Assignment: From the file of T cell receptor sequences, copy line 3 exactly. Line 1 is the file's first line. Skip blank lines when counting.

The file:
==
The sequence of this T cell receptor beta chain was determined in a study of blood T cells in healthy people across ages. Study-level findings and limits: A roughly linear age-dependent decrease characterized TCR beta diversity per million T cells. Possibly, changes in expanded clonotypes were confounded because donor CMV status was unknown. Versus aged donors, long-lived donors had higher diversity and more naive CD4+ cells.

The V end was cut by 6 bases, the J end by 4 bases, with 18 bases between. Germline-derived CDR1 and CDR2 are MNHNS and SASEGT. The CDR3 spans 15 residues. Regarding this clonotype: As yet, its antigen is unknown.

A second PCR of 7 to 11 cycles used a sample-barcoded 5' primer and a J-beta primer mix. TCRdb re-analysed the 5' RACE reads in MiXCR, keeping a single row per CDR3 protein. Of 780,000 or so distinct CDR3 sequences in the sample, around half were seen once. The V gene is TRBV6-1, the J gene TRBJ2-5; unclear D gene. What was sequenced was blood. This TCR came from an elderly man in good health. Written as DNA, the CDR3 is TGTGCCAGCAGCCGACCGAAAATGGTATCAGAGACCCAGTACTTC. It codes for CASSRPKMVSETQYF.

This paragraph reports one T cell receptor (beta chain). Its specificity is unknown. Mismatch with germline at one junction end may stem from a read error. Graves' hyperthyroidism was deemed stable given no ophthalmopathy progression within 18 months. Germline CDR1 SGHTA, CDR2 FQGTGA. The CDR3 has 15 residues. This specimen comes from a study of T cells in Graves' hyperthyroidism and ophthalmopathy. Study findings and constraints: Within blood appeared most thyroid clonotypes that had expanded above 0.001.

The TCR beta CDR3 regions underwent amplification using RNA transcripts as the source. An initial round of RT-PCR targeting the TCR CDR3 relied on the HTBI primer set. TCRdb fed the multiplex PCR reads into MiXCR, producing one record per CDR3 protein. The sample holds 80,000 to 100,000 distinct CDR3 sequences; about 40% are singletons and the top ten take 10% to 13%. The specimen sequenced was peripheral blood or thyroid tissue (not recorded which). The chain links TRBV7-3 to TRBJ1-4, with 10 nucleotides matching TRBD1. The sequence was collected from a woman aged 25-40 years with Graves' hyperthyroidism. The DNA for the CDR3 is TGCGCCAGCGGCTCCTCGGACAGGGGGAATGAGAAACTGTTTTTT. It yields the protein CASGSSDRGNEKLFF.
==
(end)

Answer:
A second PCR of 7 to 11 cycles used a sample-barcoded 5' primer and a J-beta primer mix. TCRdb re-analysed the 5' RACE reads in MiXCR, keeping a single row per CDR3 protein. Of 780,000 or so distinct CDR3 sequences in the sample, around half were seen once. The V gene is TRBV6-1, the J gene TRBJ2-5; unclear D gene. What was sequenced was blood. This TCR came from an elderly man in good health. Written as DNA, the CDR3 is TGTGCCAGCAGCCGACCGAAAATGGTATCAGAGACCCAGTACTTC. It codes for CASSRPKMVSETQYF.